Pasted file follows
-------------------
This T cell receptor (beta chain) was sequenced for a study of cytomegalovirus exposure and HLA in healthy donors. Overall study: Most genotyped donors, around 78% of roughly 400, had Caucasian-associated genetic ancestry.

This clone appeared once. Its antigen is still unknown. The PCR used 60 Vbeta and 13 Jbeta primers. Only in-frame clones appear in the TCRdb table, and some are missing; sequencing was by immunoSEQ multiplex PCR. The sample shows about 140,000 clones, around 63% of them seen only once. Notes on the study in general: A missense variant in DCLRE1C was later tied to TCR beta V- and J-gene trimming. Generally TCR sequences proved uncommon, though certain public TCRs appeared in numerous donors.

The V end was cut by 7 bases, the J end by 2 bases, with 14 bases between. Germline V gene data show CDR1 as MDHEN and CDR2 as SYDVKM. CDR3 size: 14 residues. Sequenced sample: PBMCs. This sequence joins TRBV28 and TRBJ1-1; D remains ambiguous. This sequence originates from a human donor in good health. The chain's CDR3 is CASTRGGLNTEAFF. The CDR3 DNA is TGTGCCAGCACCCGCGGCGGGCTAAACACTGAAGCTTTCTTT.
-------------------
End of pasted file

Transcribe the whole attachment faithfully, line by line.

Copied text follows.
This T cell receptor (beta chain) was sequenced for a study of cytomegalovirus exposure and HLA in healthy donors. Overall study: Most genotyped donors, around 78% of roughly 400, had Caucasian-associated genetic ancestry.

This clone appeared once. Its antigen is still unknown. The PCR used 60 Vbeta and 13 Jbeta primers. Only in-frame clones appear in the TCRdb table, and some are missing; sequencing was by immunoSEQ multiplex PCR. The sample shows about 140,000 clones, around 63% of them seen only once. Notes on the study in general: A missense variant in DCLRE1C was later tied to TCR beta V- and J-gene trimming. Generally TCR sequences proved uncommon, though certain public TCRs appeared in numerous donors.

The V end was cut by 7 bases, the J end by 2 bases, with 14 bases between. Germline V gene data show CDR1 as MDHEN and CDR2 as SYDVKM. CDR3 size: 14 residues. Sequenced sample: PBMCs. This sequence joins TRBV28 and TRBJ1-1; D remains ambiguous. This sequence originates from a human donor in good health. The chain's CDR3 is CASTRGGLNTEAFF. The CDR3 DNA is TGTGCCAGCACCCGCGGCGGGCTAAACACTGAAGCTTTCTTT.